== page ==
As Bob Dylan so aptly put it, “The times they are a-changin’.” Gone are the days of starting and finishing your career with the same company. In previous generations, the chances of getting a job, and working at the same company for the entirety of your career were far more likely than today.
And according to the Bureau of Labor Statistics , most employees stay in the same job for only about four years.
While the increased job mobility has its benefits—it can be great for your annual salary—it could impact your 401k savings. When you leave your current employer, you’ll also have to deal with changes to your 401k plan. You’ll be responsible for paying any 401k fees associated with maintaining your account.
What most of us don’t realize is that these sneaky 401k fees can add up over time to hundreds of thousands of dollars and cut into our retirement savings.
The typical 401k plan charges a fee of 1% of assets managed. While that might not seem like a lot of money, it can easily add up to $100,000 or more over your lifetime—and that’s the amount on just one account. According to CNBC, “a 1% reduction in fees can add an additional 10 years to your retirement income.”
Consider this: If you’ve changed jobs multiple times, and each time leave your 401k plan with your former employer, then you are paying 401k fees on multiple accounts. In addition, your ex-employer might be charging you an administrative fee for the privilege of staying in the company’s 401k plan now that you are no longer an employee.
Perhaps then it’s not surprising that Federal Reserve’s 2017 Survey of Consumer Finances , finds that the typical couple nearing retirement will only receive $600 per month from their 401(k) plans and individual retirement accounts (IRAs) combined.
If all this talk of hidden fees has you thinking that next time you switch jobs, you’ll just liquidate your account, think again. If you are under the age of 59 ½, early withdrawal penalties can throw a wrench in that plan. You’ll be taxed on that money as if it was ordinary income and there will most likely be to a 10% federal tax penalty.
Fortunately, there are steps you can take to avoid 401k fees. The next time you switch jobs, pay attention during your exit interview. Your human resources representative should go over your options for managing your 401k plan.
You aren’t required to keep your account with your former employer, and you won’t be forced to liquidate it. Instead you could transfer your 401k money by either rolling it into your new 401k plan with your next employer, or rolling it over into an IRA. Transferring a 401k is simple: It typically requires a phone call and some paperwork.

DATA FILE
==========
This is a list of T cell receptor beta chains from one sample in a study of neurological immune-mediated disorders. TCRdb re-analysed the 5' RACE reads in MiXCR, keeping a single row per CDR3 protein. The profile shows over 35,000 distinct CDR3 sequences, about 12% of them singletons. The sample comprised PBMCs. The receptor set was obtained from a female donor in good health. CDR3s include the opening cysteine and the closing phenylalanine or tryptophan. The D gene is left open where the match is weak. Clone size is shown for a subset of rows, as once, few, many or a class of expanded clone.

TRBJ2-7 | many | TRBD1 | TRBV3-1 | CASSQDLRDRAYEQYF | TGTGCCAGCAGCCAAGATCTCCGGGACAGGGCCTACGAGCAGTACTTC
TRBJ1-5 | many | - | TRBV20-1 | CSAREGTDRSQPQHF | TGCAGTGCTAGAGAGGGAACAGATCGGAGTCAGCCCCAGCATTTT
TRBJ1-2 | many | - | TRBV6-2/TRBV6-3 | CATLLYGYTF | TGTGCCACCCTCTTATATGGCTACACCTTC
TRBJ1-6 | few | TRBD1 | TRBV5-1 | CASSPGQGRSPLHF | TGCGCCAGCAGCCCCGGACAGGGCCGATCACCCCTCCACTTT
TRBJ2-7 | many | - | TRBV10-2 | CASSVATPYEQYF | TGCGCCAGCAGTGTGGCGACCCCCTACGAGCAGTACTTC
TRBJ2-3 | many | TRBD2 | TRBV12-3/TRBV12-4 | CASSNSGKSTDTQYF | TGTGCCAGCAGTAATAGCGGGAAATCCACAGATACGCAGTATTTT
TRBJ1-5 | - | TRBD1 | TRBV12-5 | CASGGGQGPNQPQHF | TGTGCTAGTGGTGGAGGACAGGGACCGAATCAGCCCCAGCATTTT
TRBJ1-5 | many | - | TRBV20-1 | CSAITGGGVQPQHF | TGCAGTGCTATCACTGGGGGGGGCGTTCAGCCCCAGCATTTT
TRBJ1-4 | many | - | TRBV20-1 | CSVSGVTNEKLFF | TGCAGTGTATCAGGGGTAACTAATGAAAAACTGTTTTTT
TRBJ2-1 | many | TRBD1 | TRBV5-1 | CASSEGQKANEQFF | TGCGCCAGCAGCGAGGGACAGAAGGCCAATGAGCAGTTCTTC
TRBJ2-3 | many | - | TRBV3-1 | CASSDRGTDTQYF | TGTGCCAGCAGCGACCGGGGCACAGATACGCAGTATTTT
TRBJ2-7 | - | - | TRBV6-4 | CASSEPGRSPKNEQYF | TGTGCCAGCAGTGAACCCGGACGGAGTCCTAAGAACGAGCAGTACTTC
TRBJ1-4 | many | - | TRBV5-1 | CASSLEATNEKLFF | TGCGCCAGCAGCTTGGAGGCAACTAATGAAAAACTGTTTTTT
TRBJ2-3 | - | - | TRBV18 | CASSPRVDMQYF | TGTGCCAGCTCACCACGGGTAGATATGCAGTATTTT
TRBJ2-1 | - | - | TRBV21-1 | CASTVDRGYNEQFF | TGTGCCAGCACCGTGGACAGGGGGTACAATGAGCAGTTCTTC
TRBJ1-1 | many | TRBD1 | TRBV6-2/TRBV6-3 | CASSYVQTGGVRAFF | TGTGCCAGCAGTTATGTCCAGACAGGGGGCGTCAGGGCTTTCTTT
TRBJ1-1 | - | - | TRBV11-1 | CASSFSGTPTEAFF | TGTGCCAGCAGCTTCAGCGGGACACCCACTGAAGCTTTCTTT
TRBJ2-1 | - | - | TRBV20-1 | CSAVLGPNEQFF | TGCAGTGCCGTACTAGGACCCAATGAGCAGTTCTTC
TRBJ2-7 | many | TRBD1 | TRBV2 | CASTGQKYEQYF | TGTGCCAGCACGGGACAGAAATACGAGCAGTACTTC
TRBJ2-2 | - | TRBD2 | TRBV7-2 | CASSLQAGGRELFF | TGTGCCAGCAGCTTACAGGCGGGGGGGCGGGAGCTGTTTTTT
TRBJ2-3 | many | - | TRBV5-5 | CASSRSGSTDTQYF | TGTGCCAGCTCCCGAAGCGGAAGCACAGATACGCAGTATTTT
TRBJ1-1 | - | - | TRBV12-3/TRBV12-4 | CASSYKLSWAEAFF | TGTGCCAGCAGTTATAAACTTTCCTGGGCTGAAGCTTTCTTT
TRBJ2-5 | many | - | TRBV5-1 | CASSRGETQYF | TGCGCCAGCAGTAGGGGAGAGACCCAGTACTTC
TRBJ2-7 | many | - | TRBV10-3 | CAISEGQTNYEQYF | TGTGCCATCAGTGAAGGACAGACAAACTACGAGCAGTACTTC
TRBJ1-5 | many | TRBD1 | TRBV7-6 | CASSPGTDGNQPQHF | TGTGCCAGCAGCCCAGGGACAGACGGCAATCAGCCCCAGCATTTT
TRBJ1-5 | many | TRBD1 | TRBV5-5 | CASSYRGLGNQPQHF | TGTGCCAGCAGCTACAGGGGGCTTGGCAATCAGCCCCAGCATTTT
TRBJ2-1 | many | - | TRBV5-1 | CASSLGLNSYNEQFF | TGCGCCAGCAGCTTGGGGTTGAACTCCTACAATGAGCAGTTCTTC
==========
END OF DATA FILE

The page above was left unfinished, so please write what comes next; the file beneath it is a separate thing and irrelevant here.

The benefit of setting up a separate account is that the next time you change jobs, you will automatically have somewhere to rollover your 401k. With your money in one place, you can easily see whether you are on track to reach your retirement goals.
If you rollover your 401k to a separate account or to your new employer’s 401k, you might find that over time you have more money in your retirement account, because the savings on fees will compound over time. The sooner you avoid sneaky fees, the better.
Before you decide where to move your 401k, here are some questions to ask yourself.
What Are Your Investment Choices?
In some ways, your 401k plan is only as good as its investment choices. While the average 401k plan offers 8-12 investment choices , many smaller employers may offer fewer options. While too many options may be overwhelming, it’s important that you have enough the opportunity to diversify your portfolio.
If your new employer’s 401k plan only offers a handful of investment options, consider starting a separate account for 401k transfers.
Are There Fees Associated with the Plan?
If you keep your retirement account in your former employer’s 401k plan, you’ll be charged a fee that will add up over time. Setting up an IRA account might cost you $50 or more a year in maintenance fees. On the other hand, you can look for a invest account that comes with no fees—and no strings attached.
How Easy Is It to Make Changes to My Account?
While you probably don’t want to change your investments every quarter without good reason, its a good idea to evaluate your investments at least once a year. In fact, your SoFi investment advisor will look at your account once a quarter to determine if it needs to be rebalanced. You can easily access your account online and through the SoFi app.
Setting Up Your New Retirement Account
If you plan to rollover your 401k plan, make sure the funds are being directly transferred from your old account to your new account. It’s usually not a good idea to take ownership of your retirement savings: Instead, you want to make the check out to administrators or guardians of the new account.
That means the check should not be made out in your name, otherwise the IRS will count it as income and charge you a penalty. If you need help rolling your old 401k into a SoFi Invest® account, we offer complimentary support from our team of financial advisors.
We can take a look at your current 401k plans and determine how much you are getting charged in management fees. Did you know that with SoFi Invest there are no management fees? Sign up for an appointment today to get started.
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